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For the first time, US ecommerce spending is likely set to surpass $1 trillion in 2022, according to the Adobe Digital Economy Index.
If it is reached, this milestone would be marked after two years in which ecommerce spending surged in the pandemic, data released Tuesday at the Adobe Summit show. Just take a look at the figures from March 2020-February 2022:
- U.S. consumers spent $1.7 trillion on ecommerce purchases.
- That's $609 billion more than the two-year period prior to the pandemic.
- In 2021, American consumers spent $885 billion in online purchases, which was up 8.9% year-over-year from 2020.
When it comes to what consumers bought, most of the growth was attributed to the following three categories:
- Grocerygrew the most as food shopping moved online. With wider adoption of curbside pickup and more instant delivery options, the category now accounts for 8.9% of ecommerce spending overall. That's up from 6.3% pre-pandemic.
- Consumer electronicswas the largest category in ecommerce before the pandemic, and only grew over the two years in which many conducted most of their business and personal life at home. Electronics now account for 18.6% of ecommerce spending overall. with an 8% year-over-year increase in 2021.
- Apparelremained the second-largest category behind electronics, with 14.3% share. But the gap has widened. Adobe noted growth of 9% and 8% year-over-year for the category in 2020 and 2021, respectively.
“Ecommerce is being reshaped by grocery shopping, a category with minimal discounting compared to legacy categories like electronics and apparel,” Patrick Brown, vice president of growth marketing and insights at Adobe, said in a statement. “It highlights a shift in the digital economy, where speed and convenience are becoming just as important as cost savings.”
Adobe forecasts $1 trillion in US ecommerce spending in 2022.(Image courtesy of Adobe)
While there was plenty of growth to report, the data also showed the effects of challenges that emerged in the tumultuous pandemic economy.
- Inflation:Of the $1.7 trillion spent, Adobe stated that consumers paid $32 billion more for the same amount of goods.
- Supply chain: The rising demand for ecommerce ran headlong into supply chain issues that resulted from shortages of labor and materials. That led the chance that a consumer sees an out-of-stock message to rise 235% from pre-pandemic levels over the last two years.
- Demand, however, is still rising. In the first two months of 2022, the data show a 13.8% year-over-year increase in ecommerce spend.
Trending in Economy
Campbell Soup Company CEO Mark Clouse offered thoughts on messaging amid inflationary shifts in consumer behavior.
After months of elevated inflation and interest rate hikes that have the potential to cool demand, consumers are showing more signs of shifting behavior.
It’s showing up in retail sales data, but there’s also evidence in the observations of the brands responsible for grocery store staples.
The latest example came this week from Campbell Soup Company. CEO Mark Clouse told analysts that the consumer continues to be “resilient” despite continued price increases on food, but found that “consumers are beginning to feel that pressure” as time goes on.
This shows up in the categories they are buying. Overall, Clouse said Campbell sees a shift toward shelf-stable items, and away from more expensive prepared foods.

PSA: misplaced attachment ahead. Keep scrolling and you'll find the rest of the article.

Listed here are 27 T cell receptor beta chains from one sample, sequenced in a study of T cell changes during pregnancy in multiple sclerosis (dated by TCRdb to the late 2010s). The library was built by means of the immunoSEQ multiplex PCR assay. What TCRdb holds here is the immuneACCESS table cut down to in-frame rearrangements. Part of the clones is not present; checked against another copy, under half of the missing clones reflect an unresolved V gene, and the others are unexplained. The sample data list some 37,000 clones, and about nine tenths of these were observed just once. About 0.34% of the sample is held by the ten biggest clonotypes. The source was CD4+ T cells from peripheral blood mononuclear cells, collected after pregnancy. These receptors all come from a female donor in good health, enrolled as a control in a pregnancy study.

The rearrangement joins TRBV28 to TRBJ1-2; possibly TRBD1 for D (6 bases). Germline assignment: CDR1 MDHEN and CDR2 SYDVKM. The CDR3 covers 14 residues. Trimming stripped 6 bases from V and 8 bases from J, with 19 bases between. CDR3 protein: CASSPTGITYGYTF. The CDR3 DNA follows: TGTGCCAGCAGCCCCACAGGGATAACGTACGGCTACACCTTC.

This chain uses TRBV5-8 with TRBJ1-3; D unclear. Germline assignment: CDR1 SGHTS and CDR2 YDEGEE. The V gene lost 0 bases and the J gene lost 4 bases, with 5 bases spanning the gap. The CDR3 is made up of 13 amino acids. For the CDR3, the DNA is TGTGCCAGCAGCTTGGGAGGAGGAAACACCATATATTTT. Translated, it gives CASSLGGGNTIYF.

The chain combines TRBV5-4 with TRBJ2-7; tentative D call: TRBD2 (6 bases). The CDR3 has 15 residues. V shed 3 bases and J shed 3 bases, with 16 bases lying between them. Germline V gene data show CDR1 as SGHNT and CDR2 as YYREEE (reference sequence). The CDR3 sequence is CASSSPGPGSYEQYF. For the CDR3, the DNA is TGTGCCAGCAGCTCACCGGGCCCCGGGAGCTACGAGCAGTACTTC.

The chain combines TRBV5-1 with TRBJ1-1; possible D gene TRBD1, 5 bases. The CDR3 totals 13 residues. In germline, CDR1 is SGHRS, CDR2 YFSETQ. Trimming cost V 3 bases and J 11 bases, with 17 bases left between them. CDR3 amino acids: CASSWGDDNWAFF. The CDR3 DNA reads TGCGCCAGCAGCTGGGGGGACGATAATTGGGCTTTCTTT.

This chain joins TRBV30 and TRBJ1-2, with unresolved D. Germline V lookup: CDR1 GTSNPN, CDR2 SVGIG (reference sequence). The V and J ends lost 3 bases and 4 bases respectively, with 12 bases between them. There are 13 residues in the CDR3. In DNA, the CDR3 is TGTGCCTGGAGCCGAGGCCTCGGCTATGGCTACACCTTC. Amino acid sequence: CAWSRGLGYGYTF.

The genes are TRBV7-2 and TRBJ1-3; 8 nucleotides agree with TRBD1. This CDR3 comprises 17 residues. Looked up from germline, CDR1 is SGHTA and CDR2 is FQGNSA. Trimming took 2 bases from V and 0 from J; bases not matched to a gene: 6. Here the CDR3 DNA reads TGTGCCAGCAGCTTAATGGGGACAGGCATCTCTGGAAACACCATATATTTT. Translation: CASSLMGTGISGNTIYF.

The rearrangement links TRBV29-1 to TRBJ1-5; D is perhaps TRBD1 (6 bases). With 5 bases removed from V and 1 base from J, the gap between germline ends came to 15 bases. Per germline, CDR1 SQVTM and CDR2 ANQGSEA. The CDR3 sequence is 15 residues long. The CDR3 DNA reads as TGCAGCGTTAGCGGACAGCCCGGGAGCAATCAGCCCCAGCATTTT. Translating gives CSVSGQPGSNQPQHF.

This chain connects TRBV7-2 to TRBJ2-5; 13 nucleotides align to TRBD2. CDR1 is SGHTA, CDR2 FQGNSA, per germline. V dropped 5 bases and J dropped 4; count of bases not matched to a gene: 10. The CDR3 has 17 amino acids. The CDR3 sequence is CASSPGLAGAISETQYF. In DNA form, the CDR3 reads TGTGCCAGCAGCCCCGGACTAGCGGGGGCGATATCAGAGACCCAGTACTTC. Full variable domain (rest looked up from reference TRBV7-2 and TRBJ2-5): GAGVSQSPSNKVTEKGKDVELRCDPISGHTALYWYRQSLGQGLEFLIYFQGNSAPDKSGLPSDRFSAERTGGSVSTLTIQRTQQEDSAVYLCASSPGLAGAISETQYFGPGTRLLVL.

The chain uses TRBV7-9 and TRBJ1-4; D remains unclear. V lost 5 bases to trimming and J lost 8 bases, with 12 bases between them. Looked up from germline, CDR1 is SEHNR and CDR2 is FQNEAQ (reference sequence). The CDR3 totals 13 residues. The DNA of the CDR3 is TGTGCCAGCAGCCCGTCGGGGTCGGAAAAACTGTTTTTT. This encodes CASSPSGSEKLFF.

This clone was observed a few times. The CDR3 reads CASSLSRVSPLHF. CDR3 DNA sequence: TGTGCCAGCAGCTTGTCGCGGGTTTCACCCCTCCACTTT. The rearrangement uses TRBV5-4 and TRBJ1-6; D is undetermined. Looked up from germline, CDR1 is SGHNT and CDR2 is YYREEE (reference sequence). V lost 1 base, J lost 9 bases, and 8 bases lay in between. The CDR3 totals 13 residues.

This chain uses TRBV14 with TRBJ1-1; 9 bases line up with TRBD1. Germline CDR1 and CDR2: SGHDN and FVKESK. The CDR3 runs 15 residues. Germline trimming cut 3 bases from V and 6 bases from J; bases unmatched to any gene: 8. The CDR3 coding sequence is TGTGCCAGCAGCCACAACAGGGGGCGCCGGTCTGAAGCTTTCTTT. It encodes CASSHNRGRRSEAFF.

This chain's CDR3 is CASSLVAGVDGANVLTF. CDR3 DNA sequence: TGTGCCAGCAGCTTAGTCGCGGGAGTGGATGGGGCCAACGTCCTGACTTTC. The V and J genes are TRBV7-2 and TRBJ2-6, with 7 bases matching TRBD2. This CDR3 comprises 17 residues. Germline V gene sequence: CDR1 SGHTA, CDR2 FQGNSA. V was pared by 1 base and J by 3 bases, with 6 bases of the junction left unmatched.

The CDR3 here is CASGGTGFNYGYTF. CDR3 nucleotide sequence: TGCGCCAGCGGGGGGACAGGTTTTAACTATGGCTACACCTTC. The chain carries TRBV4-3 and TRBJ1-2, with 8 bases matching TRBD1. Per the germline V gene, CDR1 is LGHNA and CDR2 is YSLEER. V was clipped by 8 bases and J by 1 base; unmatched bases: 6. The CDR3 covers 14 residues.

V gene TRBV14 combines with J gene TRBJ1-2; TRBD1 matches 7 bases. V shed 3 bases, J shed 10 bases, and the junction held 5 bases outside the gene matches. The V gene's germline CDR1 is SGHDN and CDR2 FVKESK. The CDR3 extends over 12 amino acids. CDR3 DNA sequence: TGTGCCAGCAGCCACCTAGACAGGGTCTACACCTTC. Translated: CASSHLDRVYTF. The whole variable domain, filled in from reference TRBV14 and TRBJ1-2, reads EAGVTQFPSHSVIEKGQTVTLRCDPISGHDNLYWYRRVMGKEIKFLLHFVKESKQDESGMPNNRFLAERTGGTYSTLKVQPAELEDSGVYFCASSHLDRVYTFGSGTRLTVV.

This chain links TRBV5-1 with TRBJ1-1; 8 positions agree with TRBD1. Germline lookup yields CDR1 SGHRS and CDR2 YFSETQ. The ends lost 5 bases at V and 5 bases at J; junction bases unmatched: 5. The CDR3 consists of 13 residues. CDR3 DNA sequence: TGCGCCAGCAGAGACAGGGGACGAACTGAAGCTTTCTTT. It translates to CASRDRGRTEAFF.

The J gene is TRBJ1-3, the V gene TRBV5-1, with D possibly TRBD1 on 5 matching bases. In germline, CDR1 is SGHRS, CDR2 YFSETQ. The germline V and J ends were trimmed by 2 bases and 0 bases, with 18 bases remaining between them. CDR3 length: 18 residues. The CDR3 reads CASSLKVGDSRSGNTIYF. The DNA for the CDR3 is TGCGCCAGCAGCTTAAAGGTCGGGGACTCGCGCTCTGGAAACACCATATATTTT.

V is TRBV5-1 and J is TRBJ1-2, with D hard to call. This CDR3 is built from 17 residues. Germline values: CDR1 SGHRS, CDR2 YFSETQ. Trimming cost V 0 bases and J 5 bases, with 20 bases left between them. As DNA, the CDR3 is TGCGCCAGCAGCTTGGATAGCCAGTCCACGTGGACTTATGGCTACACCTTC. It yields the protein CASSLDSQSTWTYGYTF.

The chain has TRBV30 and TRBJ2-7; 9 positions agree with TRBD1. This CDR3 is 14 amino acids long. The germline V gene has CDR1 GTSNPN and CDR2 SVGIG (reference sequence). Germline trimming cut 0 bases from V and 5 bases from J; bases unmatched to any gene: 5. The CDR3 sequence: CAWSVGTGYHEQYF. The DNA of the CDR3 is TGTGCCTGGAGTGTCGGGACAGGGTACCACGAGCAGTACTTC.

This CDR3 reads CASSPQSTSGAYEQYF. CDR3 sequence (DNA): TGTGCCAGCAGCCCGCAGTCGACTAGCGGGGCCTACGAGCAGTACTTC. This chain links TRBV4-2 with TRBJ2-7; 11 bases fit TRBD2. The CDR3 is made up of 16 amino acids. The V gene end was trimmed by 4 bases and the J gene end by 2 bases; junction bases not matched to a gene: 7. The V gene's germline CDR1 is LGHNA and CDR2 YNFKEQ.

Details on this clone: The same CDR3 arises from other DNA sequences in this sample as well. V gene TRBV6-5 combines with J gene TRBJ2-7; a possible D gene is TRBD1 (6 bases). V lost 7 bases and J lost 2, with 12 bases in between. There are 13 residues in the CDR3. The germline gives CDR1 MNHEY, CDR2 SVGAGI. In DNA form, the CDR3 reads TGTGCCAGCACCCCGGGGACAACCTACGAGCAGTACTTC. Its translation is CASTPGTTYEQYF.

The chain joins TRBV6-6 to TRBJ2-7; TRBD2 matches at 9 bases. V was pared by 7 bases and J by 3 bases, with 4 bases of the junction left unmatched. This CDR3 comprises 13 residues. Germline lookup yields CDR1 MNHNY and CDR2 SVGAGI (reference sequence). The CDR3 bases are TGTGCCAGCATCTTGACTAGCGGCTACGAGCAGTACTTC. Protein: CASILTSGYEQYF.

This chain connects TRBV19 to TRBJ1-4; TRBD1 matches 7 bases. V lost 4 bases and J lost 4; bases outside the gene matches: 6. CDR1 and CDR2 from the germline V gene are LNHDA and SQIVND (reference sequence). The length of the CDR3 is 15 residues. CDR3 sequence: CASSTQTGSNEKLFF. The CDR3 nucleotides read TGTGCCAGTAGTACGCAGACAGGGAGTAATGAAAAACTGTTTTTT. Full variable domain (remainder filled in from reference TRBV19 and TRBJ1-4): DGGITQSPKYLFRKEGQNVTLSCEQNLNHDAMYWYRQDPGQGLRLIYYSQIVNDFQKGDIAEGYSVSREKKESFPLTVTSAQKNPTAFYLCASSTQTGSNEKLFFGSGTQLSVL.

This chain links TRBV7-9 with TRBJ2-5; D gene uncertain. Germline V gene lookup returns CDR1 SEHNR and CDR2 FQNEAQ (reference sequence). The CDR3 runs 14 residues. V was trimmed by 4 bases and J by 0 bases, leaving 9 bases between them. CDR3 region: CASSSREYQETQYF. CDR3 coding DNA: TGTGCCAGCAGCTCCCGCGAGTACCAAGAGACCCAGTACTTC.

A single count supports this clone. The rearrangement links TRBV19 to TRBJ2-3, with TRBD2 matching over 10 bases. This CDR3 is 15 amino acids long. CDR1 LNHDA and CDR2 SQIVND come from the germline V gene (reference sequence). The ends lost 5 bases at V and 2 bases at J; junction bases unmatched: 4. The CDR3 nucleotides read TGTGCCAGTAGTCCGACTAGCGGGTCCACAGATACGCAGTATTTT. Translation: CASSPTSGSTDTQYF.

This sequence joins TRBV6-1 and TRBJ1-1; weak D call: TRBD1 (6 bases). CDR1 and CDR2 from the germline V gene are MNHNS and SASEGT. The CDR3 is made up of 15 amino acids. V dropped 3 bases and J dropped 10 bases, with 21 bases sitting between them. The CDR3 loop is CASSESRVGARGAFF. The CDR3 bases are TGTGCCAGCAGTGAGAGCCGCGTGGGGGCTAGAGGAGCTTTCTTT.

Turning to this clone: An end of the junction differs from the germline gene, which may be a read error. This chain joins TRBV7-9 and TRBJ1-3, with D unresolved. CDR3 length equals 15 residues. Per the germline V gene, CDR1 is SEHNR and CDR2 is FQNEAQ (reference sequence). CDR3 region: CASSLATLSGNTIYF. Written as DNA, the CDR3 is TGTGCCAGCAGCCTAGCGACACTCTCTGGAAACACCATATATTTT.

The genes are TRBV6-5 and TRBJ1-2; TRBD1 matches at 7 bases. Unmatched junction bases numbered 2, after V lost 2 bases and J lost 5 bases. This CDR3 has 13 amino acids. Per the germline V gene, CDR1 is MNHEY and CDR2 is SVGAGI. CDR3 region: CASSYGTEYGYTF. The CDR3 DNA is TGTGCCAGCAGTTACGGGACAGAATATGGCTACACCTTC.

There is also change in when they make purchases. People are buying more at the beginning of the month. That’s because they are stretching paychecks as long as possible.
These shifts change how the company is communicating with consumers.
Clouse said the changes in behavior are an opportunity to “focus on value within our messaging without necessarily having to chase pricing all the way down.”
“No question that it's important that we protect affordability and that we make that relevant in the categories that we're in," Clouse said. "But I also think there's a lot of ways to frame value in different ways, right?”
A meal cooked with condensed soup may be cheaper than picking up a frozen item or ordering out. Consumers just need a reminder. Even within Campbell’s own portfolio, the company can elevate brands that have more value now, even if they may not always get the limelight.
The open question is whether the shift in behavior will begin to show up in the results of the companies that have raised prices. Campbell’s overall net sales grew 5% for the quarter ended April 30, while gross profit margins held steady around 30%. But the category-level results were more uneven. U.S. soup sales declined 11%, though the company said that was owed to comparisons with the quarter when supply chains reopened a year ago and expressed confidence that the category is seeing a longer-term resurgence as more people cook at home following the pandemic. Snacks, which includes Goldfish and Pepperidge Farm, were up 12% And while net sales increased overall, the amount of products people are buying is declining. Volumes were down 7%.
These are trends happening across the grocery store. Campbell is continuing to compete. It is leading with iconic brands, and a host of different ways to consume them. It is following that up with innovation that makes the products stand out. Then, it is driving home messaging that shows consumers how to fit the products into their lives, and even their tightening spending plans.
Campbell Soup is more than 150 years old, and has seen plenty of difficult economic environments. It is also a different business today, and will continue to evolve. At the end of the day, continued execution is what’s required.
“If it's good food, people are going to buy it, especially if it's a great value,” Clouse said.